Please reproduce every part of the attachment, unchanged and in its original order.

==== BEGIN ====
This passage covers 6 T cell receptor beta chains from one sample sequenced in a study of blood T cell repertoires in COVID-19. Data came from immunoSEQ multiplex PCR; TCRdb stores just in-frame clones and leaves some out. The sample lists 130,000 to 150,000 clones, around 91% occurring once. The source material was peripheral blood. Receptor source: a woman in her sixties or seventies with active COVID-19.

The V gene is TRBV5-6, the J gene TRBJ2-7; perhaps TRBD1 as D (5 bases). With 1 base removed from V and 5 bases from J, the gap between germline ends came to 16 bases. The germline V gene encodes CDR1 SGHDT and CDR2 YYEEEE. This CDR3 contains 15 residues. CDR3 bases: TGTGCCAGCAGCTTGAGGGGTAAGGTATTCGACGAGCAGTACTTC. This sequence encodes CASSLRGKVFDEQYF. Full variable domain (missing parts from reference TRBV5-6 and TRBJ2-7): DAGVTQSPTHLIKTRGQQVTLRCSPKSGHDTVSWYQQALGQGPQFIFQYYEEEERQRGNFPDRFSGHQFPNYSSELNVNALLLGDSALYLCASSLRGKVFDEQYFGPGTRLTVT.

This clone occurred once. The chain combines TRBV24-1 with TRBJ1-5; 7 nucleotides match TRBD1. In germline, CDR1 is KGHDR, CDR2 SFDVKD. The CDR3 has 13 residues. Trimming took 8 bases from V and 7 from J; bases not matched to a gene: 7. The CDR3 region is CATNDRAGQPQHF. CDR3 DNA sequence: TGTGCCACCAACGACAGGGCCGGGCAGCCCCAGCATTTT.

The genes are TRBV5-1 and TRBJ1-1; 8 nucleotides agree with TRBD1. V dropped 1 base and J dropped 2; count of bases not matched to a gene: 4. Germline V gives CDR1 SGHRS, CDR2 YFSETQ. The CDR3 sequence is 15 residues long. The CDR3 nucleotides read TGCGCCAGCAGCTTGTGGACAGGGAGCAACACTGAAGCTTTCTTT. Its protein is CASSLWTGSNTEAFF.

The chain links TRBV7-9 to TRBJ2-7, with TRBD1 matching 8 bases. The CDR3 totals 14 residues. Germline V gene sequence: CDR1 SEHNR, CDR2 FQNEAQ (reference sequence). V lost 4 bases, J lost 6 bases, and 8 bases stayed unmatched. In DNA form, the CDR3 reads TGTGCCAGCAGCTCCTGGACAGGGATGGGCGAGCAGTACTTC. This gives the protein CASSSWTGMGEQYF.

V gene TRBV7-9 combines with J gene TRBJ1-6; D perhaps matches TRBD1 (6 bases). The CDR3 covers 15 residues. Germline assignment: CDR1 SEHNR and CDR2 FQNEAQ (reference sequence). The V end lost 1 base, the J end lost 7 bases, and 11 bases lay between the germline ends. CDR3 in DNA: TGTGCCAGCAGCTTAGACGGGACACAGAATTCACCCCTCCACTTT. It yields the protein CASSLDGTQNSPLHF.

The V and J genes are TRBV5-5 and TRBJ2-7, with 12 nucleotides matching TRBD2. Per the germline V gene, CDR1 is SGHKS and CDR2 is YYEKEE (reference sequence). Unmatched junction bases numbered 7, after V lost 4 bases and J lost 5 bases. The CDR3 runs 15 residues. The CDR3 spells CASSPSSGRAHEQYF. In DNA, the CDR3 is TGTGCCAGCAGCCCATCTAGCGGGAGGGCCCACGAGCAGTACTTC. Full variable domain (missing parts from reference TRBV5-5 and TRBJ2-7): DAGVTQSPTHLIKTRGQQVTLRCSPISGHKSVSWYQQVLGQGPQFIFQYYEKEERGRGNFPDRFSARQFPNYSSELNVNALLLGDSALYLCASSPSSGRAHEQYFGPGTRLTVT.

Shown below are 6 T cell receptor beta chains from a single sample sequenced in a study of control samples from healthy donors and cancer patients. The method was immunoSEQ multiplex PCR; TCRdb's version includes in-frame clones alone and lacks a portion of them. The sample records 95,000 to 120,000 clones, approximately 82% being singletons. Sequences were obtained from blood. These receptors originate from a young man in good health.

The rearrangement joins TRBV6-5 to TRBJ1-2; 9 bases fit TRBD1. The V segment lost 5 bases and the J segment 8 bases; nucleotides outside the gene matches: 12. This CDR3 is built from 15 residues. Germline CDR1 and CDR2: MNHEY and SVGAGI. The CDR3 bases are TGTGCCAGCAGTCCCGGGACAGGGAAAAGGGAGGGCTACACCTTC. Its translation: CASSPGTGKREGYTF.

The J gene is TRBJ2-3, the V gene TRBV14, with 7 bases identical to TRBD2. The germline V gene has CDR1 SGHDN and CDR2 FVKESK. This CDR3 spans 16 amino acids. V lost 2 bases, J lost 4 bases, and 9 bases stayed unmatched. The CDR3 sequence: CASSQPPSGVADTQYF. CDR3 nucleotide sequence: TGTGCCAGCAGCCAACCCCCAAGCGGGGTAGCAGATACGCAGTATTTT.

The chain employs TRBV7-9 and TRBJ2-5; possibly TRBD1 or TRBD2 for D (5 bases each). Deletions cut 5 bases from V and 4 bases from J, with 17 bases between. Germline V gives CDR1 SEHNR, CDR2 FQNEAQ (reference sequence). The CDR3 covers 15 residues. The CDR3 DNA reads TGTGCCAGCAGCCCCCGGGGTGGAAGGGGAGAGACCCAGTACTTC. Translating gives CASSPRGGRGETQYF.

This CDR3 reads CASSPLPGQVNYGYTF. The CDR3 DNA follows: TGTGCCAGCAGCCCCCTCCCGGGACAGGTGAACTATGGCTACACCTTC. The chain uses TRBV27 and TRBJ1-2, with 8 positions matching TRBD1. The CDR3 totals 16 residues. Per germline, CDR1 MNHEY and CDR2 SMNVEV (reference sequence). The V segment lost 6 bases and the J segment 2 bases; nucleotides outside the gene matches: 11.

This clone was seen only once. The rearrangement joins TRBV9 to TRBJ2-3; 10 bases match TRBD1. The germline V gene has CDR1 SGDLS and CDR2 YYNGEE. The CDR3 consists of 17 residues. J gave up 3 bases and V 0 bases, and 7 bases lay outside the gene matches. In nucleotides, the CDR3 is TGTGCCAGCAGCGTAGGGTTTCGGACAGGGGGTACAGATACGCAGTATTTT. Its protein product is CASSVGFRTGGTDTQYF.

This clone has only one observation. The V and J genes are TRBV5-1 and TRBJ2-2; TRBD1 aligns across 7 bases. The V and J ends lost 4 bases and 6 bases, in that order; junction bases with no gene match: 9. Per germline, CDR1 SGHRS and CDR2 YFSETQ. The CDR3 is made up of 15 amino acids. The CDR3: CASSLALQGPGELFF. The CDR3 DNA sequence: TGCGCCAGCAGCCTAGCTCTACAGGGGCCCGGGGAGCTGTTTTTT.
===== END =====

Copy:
This passage covers 6 T cell receptor beta chains from one sample sequenced in a study of blood T cell repertoires in COVID-19. Data came from immunoSEQ multiplex PCR; TCRdb stores just in-frame clones and leaves some out. The sample lists 130,000 to 150,000 clones, around 91% occurring once. The source material was peripheral blood. Receptor source: a woman in her sixties or seventies with active COVID-19.

The V gene is TRBV5-6, the J gene TRBJ2-7; perhaps TRBD1 as D (5 bases). With 1 base removed from V and 5 bases from J, the gap between germline ends came to 16 bases. The germline V gene encodes CDR1 SGHDT and CDR2 YYEEEE. This CDR3 contains 15 residues. CDR3 bases: TGTGCCAGCAGCTTGAGGGGTAAGGTATTCGACGAGCAGTACTTC. This sequence encodes CASSLRGKVFDEQYF. Full variable domain (missing parts from reference TRBV5-6 and TRBJ2-7): DAGVTQSPTHLIKTRGQQVTLRCSPKSGHDTVSWYQQALGQGPQFIFQYYEEEERQRGNFPDRFSGHQFPNYSSELNVNALLLGDSALYLCASSLRGKVFDEQYFGPGTRLTVT.

This clone occurred once. The chain combines TRBV24-1 with TRBJ1-5; 7 nucleotides match TRBD1. In germline, CDR1 is KGHDR, CDR2 SFDVKD. The CDR3 has 13 residues. Trimming took 8 bases from V and 7 from J; bases not matched to a gene: 7. The CDR3 region is CATNDRAGQPQHF. CDR3 DNA sequence: TGTGCCACCAACGACAGGGCCGGGCAGCCCCAGCATTTT.

The genes are TRBV5-1 and TRBJ1-1; 8 nucleotides agree with TRBD1. V dropped 1 base and J dropped 2; count of bases not matched to a gene: 4. Germline V gives CDR1 SGHRS, CDR2 YFSETQ. The CDR3 sequence is 15 residues long. The CDR3 nucleotides read TGCGCCAGCAGCTTGTGGACAGGGAGCAACACTGAAGCTTTCTTT. Its protein is CASSLWTGSNTEAFF.

The chain links TRBV7-9 to TRBJ2-7, with TRBD1 matching 8 bases. The CDR3 totals 14 residues. Germline V gene sequence: CDR1 SEHNR, CDR2 FQNEAQ (reference sequence). V lost 4 bases, J lost 6 bases, and 8 bases stayed unmatched. In DNA form, the CDR3 reads TGTGCCAGCAGCTCCTGGACAGGGATGGGCGAGCAGTACTTC. This gives the protein CASSSWTGMGEQYF.

V gene TRBV7-9 combines with J gene TRBJ1-6; D perhaps matches TRBD1 (6 bases). The CDR3 covers 15 residues. Germline assignment: CDR1 SEHNR and CDR2 FQNEAQ (reference sequence). The V end lost 1 base, the J end lost 7 bases, and 11 bases lay between the germline ends. CDR3 in DNA: TGTGCCAGCAGCTTAGACGGGACACAGAATTCACCCCTCCACTTT. It yields the protein CASSLDGTQNSPLHF.

The V and J genes are TRBV5-5 and TRBJ2-7, with 12 nucleotides matching TRBD2. Per the germline V gene, CDR1 is SGHKS and CDR2 is YYEKEE (reference sequence). Unmatched junction bases numbered 7, after V lost 4 bases and J lost 5 bases. The CDR3 runs 15 residues. The CDR3 spells CASSPSSGRAHEQYF. In DNA, the CDR3 is TGTGCCAGCAGCCCATCTAGCGGGAGGGCCCACGAGCAGTACTTC. Full variable domain (missing parts from reference TRBV5-5 and TRBJ2-7): DAGVTQSPTHLIKTRGQQVTLRCSPISGHKSVSWYQQVLGQGPQFIFQYYEKEERGRGNFPDRFSARQFPNYSSELNVNALLLGDSALYLCASSPSSGRAHEQYFGPGTRLTVT.

Shown below are 6 T cell receptor beta chains from a single sample sequenced in a study of control samples from healthy donors and cancer patients. The method was immunoSEQ multiplex PCR; TCRdb's version includes in-frame clones alone and lacks a portion of them. The sample records 95,000 to 120,000 clones, approximately 82% being singletons. Sequences were obtained from blood. These receptors originate from a young man in good health.

The rearrangement joins TRBV6-5 to TRBJ1-2; 9 bases fit TRBD1. The V segment lost 5 bases and the J segment 8 bases; nucleotides outside the gene matches: 12. This CDR3 is built from 15 residues. Germline CDR1 and CDR2: MNHEY and SVGAGI. The CDR3 bases are TGTGCCAGCAGTCCCGGGACAGGGAAAAGGGAGGGCTACACCTTC. Its translation: CASSPGTGKREGYTF.

The J gene is TRBJ2-3, the V gene TRBV14, with 7 bases identical to TRBD2. The germline V gene has CDR1 SGHDN and CDR2 FVKESK. This CDR3 spans 16 amino acids. V lost 2 bases, J lost 4 bases, and 9 bases stayed unmatched. The CDR3 sequence: CASSQPPSGVADTQYF. CDR3 nucleotide sequence: TGTGCCAGCAGCCAACCCCCAAGCGGGGTAGCAGATACGCAGTATTTT.

The chain employs TRBV7-9 and TRBJ2-5; possibly TRBD1 or TRBD2 for D (5 bases each). Deletions cut 5 bases from V and 4 bases from J, with 17 bases between. Germline V gives CDR1 SEHNR, CDR2 FQNEAQ (reference sequence). The CDR3 covers 15 residues. The CDR3 DNA reads TGTGCCAGCAGCCCCCGGGGTGGAAGGGGAGAGACCCAGTACTTC. Translating gives CASSPRGGRGETQYF.

This CDR3 reads CASSPLPGQVNYGYTF. The CDR3 DNA follows: TGTGCCAGCAGCCCCCTCCCGGGACAGGTGAACTATGGCTACACCTTC. The chain uses TRBV27 and TRBJ1-2, with 8 positions matching TRBD1. The CDR3 totals 16 residues. Per germline, CDR1 MNHEY and CDR2 SMNVEV (reference sequence). The V segment lost 6 bases and the J segment 2 bases; nucleotides outside the gene matches: 11.

This clone was seen only once. The rearrangement joins TRBV9 to TRBJ2-3; 10 bases match TRBD1. The germline V gene has CDR1 SGDLS and CDR2 YYNGEE. The CDR3 consists of 17 residues. J gave up 3 bases and V 0 bases, and 7 bases lay outside the gene matches. In nucleotides, the CDR3 is TGTGCCAGCAGCGTAGGGTTTCGGACAGGGGGTACAGATACGCAGTATTTT. Its protein product is CASSVGFRTGGTDTQYF.

This clone has only one observation. The V and J genes are TRBV5-1 and TRBJ2-2; TRBD1 aligns across 7 bases. The V and J ends lost 4 bases and 6 bases, in that order; junction bases with no gene match: 9. Per germline, CDR1 SGHRS and CDR2 YFSETQ. The CDR3 is made up of 15 amino acids. The CDR3: CASSLALQGPGELFF. The CDR3 DNA sequence: TGCGCCAGCAGCCTAGCTCTACAGGGGCCCGGGGAGCTGTTTTTT.